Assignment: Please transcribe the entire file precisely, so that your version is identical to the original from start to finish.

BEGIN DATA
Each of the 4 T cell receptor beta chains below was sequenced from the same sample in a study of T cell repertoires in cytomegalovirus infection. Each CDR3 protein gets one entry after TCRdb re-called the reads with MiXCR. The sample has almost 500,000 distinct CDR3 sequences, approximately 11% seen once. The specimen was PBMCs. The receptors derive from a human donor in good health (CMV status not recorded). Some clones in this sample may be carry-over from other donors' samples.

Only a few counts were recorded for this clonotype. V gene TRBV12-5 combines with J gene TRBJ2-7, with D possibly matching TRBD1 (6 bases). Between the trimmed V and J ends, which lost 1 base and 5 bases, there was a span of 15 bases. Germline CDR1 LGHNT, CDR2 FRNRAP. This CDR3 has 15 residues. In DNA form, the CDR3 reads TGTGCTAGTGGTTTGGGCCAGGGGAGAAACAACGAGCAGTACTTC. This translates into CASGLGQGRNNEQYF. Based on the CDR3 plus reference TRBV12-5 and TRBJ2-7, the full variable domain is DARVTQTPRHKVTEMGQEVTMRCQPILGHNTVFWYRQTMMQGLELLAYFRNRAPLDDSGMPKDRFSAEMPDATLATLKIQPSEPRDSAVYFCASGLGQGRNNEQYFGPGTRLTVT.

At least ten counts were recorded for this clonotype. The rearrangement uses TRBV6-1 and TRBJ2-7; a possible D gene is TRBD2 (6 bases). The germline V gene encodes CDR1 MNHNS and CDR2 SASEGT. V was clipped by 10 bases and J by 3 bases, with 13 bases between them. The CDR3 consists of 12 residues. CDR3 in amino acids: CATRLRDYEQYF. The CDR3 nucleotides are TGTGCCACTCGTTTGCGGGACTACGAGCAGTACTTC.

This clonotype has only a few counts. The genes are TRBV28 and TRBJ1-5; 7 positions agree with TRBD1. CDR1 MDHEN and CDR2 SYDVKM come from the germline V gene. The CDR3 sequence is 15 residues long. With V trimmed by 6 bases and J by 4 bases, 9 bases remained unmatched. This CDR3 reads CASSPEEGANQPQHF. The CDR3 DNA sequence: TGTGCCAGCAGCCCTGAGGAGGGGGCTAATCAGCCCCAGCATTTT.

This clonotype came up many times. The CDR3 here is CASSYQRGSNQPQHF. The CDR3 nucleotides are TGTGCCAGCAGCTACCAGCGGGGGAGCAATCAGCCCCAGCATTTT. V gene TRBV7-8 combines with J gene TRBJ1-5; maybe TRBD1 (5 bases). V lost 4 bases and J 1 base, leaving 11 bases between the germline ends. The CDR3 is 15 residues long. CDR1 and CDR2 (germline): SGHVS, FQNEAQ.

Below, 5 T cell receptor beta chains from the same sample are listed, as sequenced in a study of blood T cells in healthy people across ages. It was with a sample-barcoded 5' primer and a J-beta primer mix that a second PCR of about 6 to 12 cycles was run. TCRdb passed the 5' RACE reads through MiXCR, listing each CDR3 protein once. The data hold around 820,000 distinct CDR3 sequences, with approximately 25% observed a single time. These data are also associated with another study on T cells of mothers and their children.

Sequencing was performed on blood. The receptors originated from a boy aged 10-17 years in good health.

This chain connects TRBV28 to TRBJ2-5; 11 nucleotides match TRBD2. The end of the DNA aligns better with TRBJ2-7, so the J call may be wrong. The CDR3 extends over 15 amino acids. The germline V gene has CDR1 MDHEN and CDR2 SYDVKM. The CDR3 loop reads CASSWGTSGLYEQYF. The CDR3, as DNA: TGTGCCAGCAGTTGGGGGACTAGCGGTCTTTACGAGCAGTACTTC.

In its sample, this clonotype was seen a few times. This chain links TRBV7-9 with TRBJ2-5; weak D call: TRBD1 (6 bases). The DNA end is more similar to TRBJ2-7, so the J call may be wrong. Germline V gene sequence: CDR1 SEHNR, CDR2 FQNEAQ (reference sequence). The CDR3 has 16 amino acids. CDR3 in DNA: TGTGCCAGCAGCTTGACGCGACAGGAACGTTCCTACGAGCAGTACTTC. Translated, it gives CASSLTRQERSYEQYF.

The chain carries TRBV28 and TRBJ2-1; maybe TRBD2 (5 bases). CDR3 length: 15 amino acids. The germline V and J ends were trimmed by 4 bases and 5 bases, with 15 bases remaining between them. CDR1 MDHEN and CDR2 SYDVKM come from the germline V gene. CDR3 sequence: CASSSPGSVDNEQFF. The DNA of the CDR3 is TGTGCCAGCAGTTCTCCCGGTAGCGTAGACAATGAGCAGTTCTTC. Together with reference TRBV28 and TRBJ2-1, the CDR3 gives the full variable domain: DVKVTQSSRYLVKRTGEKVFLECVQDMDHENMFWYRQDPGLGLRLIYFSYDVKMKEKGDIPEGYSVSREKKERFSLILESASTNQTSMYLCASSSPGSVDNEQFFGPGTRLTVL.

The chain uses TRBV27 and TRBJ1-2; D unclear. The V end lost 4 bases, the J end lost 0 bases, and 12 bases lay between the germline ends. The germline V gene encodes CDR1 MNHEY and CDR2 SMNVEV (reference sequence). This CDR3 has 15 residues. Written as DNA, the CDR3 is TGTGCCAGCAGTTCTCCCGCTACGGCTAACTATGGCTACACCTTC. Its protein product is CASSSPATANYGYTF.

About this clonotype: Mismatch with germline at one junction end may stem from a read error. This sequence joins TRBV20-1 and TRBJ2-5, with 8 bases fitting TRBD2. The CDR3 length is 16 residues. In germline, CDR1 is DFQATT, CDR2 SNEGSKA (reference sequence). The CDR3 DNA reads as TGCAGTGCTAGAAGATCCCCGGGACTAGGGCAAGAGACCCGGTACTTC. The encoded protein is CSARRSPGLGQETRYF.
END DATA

Each of the 4 T cell receptor beta chains below was sequenced from the same sample in a study of T cell repertoires in cytomegalovirus infection. Each CDR3 protein gets one entry after TCRdb re-called the reads with MiXCR. The sample has almost 500,000 distinct CDR3 sequences, approximately 11% seen once. The specimen was PBMCs. The receptors derive from a human donor in good health (CMV status not recorded). Some clones in this sample may be carry-over from other donors' samples.

Only a few counts were recorded for this clonotype. V gene TRBV12-5 combines with J gene TRBJ2-7, with D possibly matching TRBD1 (6 bases). Between the trimmed V and J ends, which lost 1 base and 5 bases, there was a span of 15 bases. Germline CDR1 LGHNT, CDR2 FRNRAP. This CDR3 has 15 residues. In DNA form, the CDR3 reads TGTGCTAGTGGTTTGGGCCAGGGGAGAAACAACGAGCAGTACTTC. This translates into CASGLGQGRNNEQYF. Based on the CDR3 plus reference TRBV12-5 and TRBJ2-7, the full variable domain is DARVTQTPRHKVTEMGQEVTMRCQPILGHNTVFWYRQTMMQGLELLAYFRNRAPLDDSGMPKDRFSAEMPDATLATLKIQPSEPRDSAVYFCASGLGQGRNNEQYFGPGTRLTVT.

At least ten counts were recorded for this clonotype. The rearrangement uses TRBV6-1 and TRBJ2-7; a possible D gene is TRBD2 (6 bases). The germline V gene encodes CDR1 MNHNS and CDR2 SASEGT. V was clipped by 10 bases and J by 3 bases, with 13 bases between them. The CDR3 consists of 12 residues. CDR3 in amino acids: CATRLRDYEQYF. The CDR3 nucleotides are TGTGCCACTCGTTTGCGGGACTACGAGCAGTACTTC.

This clonotype has only a few counts. The genes are TRBV28 and TRBJ1-5; 7 positions agree with TRBD1. CDR1 MDHEN and CDR2 SYDVKM come from the germline V gene. The CDR3 sequence is 15 residues long. With V trimmed by 6 bases and J by 4 bases, 9 bases remained unmatched. This CDR3 reads CASSPEEGANQPQHF. The CDR3 DNA sequence: TGTGCCAGCAGCCCTGAGGAGGGGGCTAATCAGCCCCAGCATTTT.

This clonotype came up many times. The CDR3 here is CASSYQRGSNQPQHF. The CDR3 nucleotides are TGTGCCAGCAGCTACCAGCGGGGGAGCAATCAGCCCCAGCATTTT. V gene TRBV7-8 combines with J gene TRBJ1-5; maybe TRBD1 (5 bases). V lost 4 bases and J 1 base, leaving 11 bases between the germline ends. The CDR3 is 15 residues long. CDR1 and CDR2 (germline): SGHVS, FQNEAQ.

Below, 5 T cell receptor beta chains from the same sample are listed, as sequenced in a study of blood T cells in healthy people across ages. It was with a sample-barcoded 5' primer and a J-beta primer mix that a second PCR of about 6 to 12 cycles was run. TCRdb passed the 5' RACE reads through MiXCR, listing each CDR3 protein once. The data hold around 820,000 distinct CDR3 sequences, with approximately 25% observed a single time. These data are also associated with another study on T cells of mothers and their children.

Sequencing was performed on blood. The receptors originated from a boy aged 10-17 years in good health.

This chain connects TRBV28 to TRBJ2-5; 11 nucleotides match TRBD2. The end of the DNA aligns better with TRBJ2-7, so the J call may be wrong. The CDR3 extends over 15 amino acids. The germline V gene has CDR1 MDHEN and CDR2 SYDVKM. The CDR3 loop reads CASSWGTSGLYEQYF. The CDR3, as DNA: TGTGCCAGCAGTTGGGGGACTAGCGGTCTTTACGAGCAGTACTTC.

In its sample, this clonotype was seen a few times. This chain links TRBV7-9 with TRBJ2-5; weak D call: TRBD1 (6 bases). The DNA end is more similar to TRBJ2-7, so the J call may be wrong. Germline V gene sequence: CDR1 SEHNR, CDR2 FQNEAQ (reference sequence). The CDR3 has 16 amino acids. CDR3 in DNA: TGTGCCAGCAGCTTGACGCGACAGGAACGTTCCTACGAGCAGTACTTC. Translated, it gives CASSLTRQERSYEQYF.

The chain carries TRBV28 and TRBJ2-1; maybe TRBD2 (5 bases). CDR3 length: 15 amino acids. The germline V and J ends were trimmed by 4 bases and 5 bases, with 15 bases remaining between them. CDR1 MDHEN and CDR2 SYDVKM come from the germline V gene. CDR3 sequence: CASSSPGSVDNEQFF. The DNA of the CDR3 is TGTGCCAGCAGTTCTCCCGGTAGCGTAGACAATGAGCAGTTCTTC. Together with reference TRBV28 and TRBJ2-1, the CDR3 gives the full variable domain: DVKVTQSSRYLVKRTGEKVFLECVQDMDHENMFWYRQDPGLGLRLIYFSYDVKMKEKGDIPEGYSVSREKKERFSLILESASTNQTSMYLCASSSPGSVDNEQFFGPGTRLTVL.

The chain uses TRBV27 and TRBJ1-2; D unclear. The V end lost 4 bases, the J end lost 0 bases, and 12 bases lay between the germline ends. The germline V gene encodes CDR1 MNHEY and CDR2 SMNVEV (reference sequence). This CDR3 has 15 residues. Written as DNA, the CDR3 is TGTGCCAGCAGTTCTCCCGCTACGGCTAACTATGGCTACACCTTC. Its protein product is CASSSPATANYGYTF.

About this clonotype: Mismatch with germline at one junction end may stem from a read error. This sequence joins TRBV20-1 and TRBJ2-5, with 8 bases fitting TRBD2. The CDR3 length is 16 residues. In germline, CDR1 is DFQATT, CDR2 SNEGSKA (reference sequence). The CDR3 DNA reads as TGCAGTGCTAGAAGATCCCCGGGACTAGGGCAAGAGACCCGGTACTTC. The encoded protein is CSARRSPGLGQETRYF.